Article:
Broker vs agent: are the two terms interchangeable? And what is a real estate salesperson?
Jacqueline Kyo Thomas
What's the difference between a broker and an agent? And what is a real estate salesperson? Below, we'll give you the answer. And if you're wondering which real estate career path is better for you, we'll tackle that, too.
Just looking for a quick answer? Here's the tl;dr: if you are just starting out as a real estate agent you need to get a salesperson license. Every real estate agent must start out as a salesperson. After you have several years of experience as an agent, you can upgrade your salesperson license to a broker license.
Ok, let's dive in!
A real estate agent is a person that helps their clients buy, sell, or rent real estate. To be a real estate agent, you must take classes with a state approved school (that's us!), pass a state exam, and receive a state issued license called a salesperson's license. This license lets you work as a real estate agent. In most states, including Massachusetts, the salesperson license covers both residential and commercial real estate.
Every real estate agent must start out as a salesperson. In fact, most of the time when someone says "real estate agent" they're referring to a state licensed real estate salesperson. "Real estate salesperson license" is the offical term for a real estate agent license. So the terms "real estate agent" and "real estate salesperson" are usually interchangeable. They basically mean the same thing.
Once you are licensed as a salesperson you will you be able to work as a real estate agent, represent clients in real estate transactions, and earn a commission.
However, even if you're a licensed real estate salesperson, you can't just set up your own office and start making real estate deals. Instead, as a saleperson you must work for a broker.
Here's a way to think about it:
A real estate salesperson is a free agent who needs to find a team to play for. The good news is that real estate agents are usually in high demand, so it's not hard to find a team (in this case, a brokerage).
Once an agent finds a brokerage, the next task is finding clients. One of the advantages of working with a high-profile brokerage is being able to find clients more easily. Often times, leads call the brokerage and then the brokerage funnels leads to the agent. Other times, the agent must go out and hunt for clients on their own (by hosting open houses, buying billboards, and sending marketing postcards through the mail).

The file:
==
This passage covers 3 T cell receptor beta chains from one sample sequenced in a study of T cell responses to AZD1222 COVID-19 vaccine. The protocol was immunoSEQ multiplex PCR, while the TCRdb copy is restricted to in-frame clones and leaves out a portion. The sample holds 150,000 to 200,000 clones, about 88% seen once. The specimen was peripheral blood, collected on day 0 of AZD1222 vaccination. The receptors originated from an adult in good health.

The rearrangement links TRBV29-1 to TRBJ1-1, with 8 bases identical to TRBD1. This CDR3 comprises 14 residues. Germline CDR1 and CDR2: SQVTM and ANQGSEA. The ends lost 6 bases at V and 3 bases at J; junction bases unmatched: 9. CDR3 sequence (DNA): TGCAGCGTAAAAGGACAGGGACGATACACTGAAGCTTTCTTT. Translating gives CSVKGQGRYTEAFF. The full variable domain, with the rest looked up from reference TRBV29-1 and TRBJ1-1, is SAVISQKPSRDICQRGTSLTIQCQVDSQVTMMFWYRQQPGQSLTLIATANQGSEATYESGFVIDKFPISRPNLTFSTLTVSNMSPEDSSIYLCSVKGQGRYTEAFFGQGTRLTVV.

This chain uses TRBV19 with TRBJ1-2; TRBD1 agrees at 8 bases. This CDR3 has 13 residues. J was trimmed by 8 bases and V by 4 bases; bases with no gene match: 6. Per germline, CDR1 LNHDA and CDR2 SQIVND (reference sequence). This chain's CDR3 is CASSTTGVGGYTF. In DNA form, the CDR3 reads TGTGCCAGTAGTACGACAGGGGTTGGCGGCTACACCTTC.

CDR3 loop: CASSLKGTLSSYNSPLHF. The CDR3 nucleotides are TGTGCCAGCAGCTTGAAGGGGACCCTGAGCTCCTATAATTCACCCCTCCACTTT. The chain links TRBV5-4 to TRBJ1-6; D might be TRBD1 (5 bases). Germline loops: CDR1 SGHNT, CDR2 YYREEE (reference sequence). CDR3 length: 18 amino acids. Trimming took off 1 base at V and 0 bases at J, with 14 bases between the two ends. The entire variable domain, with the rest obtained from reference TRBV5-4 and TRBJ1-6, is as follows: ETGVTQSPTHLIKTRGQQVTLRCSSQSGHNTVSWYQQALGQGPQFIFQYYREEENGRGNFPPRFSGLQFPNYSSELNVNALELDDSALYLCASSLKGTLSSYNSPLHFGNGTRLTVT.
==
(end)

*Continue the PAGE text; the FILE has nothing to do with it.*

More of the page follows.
The day-to-day responsibilities of a real estate agent include:
Finding buyers, sellers, and renters
Meeting with buyers, sellers, and renters
Representing buyers or sellers or renters (depending on preference of speciality)
Hosting open houses for buyers and buyer's agents
Attending open houses as a buyer's agent
Researching property listings, market condition
Negotiating on price and other details of the property
Managing the purchase of a property
Networking with fellow agents at mixers
Let's discuss the advantages of getting a real estate license.
It's How You Get Started
Let's say you've read through this post and decided that your ultimate goal is to become a broker and open your own real estate business. You're dreaming big, but in order to reach your dreams, you've got to start somewhere. That somewhere is as a salesperson.
You'll have to put in the hours as a salesperson in the field before you can move on to being a broker. You have to know what it's like to buy or sell homes, to meet with clients, to show homes, and to coordinate closings, before you can open your own office and manage other real estate agents. Becoming a real estate salesperson is the first step in your career in real estate.
Working as a Free Agent
Even though you technically work under a broker, you can still come and go as you please. You'll enjoy a great deal of autonomy as a real estate agent, much more than you would if you were tethered to a desk job.
That said, success only comes to those who hustle. Your success is largely dependent on your ability to find clients and deliver. If you're a born hustler, this is the right job for you.
Should you be a real estate salesperson or broker? Here's a list of questions to help you decide: